A further aspect of the invention is a crosslinked branched polycarbonate composition prepared by irradiating a branched polycarbonate at least partially endcapped with a structure of the formula wherein R is hydrogen or alkyl of one to three carbon atoms, inclusive.
  • [0004]
    A still further aspect of the invention is a crosslinked branched polycarbonate composition linked through covalent bonds at the endcapping group, said endcapping group of the structure wherein R is hydrogen or alkyl of one to three carbon atoms, inclusive.
  • DETAILED DESCRIPTION OF THE INVENTION
  • [0005]
    As used throughout this specification and claims, aromatic polycarbonate includes aromatic copolyestercarbonates as well. The branching in each of the aromatic polycarbonates or aromatic polyester- carbonates is brought on by the presence of a tri or greater functional phenol (3 or more phenolic hydroxyl groups) or ester producing group which brings about branches in the usual linear molecule. Examples of such branching agents and polycarbonates formed therefrom are found in British Patent No. 1,079,821 and U.S. Patent Nos. 3,544,514 and 4,001,184.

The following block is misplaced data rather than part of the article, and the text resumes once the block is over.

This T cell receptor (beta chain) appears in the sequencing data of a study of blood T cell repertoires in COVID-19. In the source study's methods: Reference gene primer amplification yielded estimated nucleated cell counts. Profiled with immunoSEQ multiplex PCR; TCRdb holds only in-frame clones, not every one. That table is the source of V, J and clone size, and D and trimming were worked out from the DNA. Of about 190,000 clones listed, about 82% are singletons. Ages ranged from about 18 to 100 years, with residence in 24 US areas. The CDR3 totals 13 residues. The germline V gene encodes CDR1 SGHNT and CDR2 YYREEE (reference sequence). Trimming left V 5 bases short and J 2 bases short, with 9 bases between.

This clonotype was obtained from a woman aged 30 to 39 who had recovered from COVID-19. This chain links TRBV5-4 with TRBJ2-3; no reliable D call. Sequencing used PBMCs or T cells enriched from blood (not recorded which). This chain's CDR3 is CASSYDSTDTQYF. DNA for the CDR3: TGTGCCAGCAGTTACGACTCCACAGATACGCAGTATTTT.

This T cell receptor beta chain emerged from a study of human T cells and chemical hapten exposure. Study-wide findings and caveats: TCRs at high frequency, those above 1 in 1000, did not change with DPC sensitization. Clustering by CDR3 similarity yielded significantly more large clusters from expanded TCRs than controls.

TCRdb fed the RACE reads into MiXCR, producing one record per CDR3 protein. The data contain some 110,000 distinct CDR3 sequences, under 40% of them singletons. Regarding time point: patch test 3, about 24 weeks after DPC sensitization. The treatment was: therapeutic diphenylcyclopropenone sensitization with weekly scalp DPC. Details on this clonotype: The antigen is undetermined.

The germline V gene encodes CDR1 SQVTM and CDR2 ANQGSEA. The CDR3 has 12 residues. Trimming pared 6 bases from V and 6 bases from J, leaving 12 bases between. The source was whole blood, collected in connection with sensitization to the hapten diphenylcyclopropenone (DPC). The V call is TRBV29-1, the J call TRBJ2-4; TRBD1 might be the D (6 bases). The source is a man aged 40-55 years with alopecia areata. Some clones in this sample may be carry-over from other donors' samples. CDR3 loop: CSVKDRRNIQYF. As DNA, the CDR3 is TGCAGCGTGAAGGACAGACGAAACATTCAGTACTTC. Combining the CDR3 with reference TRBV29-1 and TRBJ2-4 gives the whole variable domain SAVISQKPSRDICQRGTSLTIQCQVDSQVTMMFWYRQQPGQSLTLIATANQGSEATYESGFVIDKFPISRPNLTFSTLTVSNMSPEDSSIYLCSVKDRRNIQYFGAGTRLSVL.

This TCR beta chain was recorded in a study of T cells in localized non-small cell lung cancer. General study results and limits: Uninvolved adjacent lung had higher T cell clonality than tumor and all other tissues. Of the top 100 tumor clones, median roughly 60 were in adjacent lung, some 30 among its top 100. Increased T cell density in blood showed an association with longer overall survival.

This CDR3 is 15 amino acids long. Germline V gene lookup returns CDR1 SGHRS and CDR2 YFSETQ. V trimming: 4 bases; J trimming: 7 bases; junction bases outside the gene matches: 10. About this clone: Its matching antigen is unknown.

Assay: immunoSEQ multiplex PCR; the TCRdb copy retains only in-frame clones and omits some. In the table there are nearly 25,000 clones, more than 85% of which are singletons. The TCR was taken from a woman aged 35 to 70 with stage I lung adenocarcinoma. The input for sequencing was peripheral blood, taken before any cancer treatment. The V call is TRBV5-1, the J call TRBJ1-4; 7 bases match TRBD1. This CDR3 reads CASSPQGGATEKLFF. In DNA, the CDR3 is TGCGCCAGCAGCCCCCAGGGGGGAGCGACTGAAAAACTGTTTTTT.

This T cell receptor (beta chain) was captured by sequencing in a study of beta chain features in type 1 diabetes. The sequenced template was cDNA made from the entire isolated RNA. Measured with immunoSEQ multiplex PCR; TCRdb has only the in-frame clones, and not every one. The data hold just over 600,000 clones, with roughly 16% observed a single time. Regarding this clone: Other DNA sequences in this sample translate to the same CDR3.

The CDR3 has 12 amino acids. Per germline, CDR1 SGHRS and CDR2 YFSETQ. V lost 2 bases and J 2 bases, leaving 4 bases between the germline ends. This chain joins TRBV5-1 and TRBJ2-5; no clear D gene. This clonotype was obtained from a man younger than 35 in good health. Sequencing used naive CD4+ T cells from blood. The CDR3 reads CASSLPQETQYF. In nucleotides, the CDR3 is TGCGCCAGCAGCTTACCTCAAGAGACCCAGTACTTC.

• [0006]
    Aromatic polycarbonates are prepared in the conventional manner by reacting a dihydric phenol with a carbonate precursor in an interfacial polymerization process. Typical of some of the dihydric phenols that may be employed in the practice of this invention are bisphenol-A, (2,2-bis(4-hydroxy-3-methylphenyl) propane, 4,4-bis(4-hydroxyphenyl)heptane, 2,2-(3,5,3',5'-tetrachloro-4,4'-dihydroxydiphenyl)propane, 2,2-(3,5, 3',5'-tetrabromo-4,4'-dihydroxydiphenyi)propane, (3,3'-dichioro-4,4'-dihydroxypheny))methane, bis 4-hydroxyphenyl sulfone and bis(4-hydroxyphenyl) sulfide. Other dihydric phenols of the bisphenol type are also available and are disclosed in U.S.P. Nos. 2,999,835; 3,028,365 and 3,334,154. Bisphenol-A is preferred.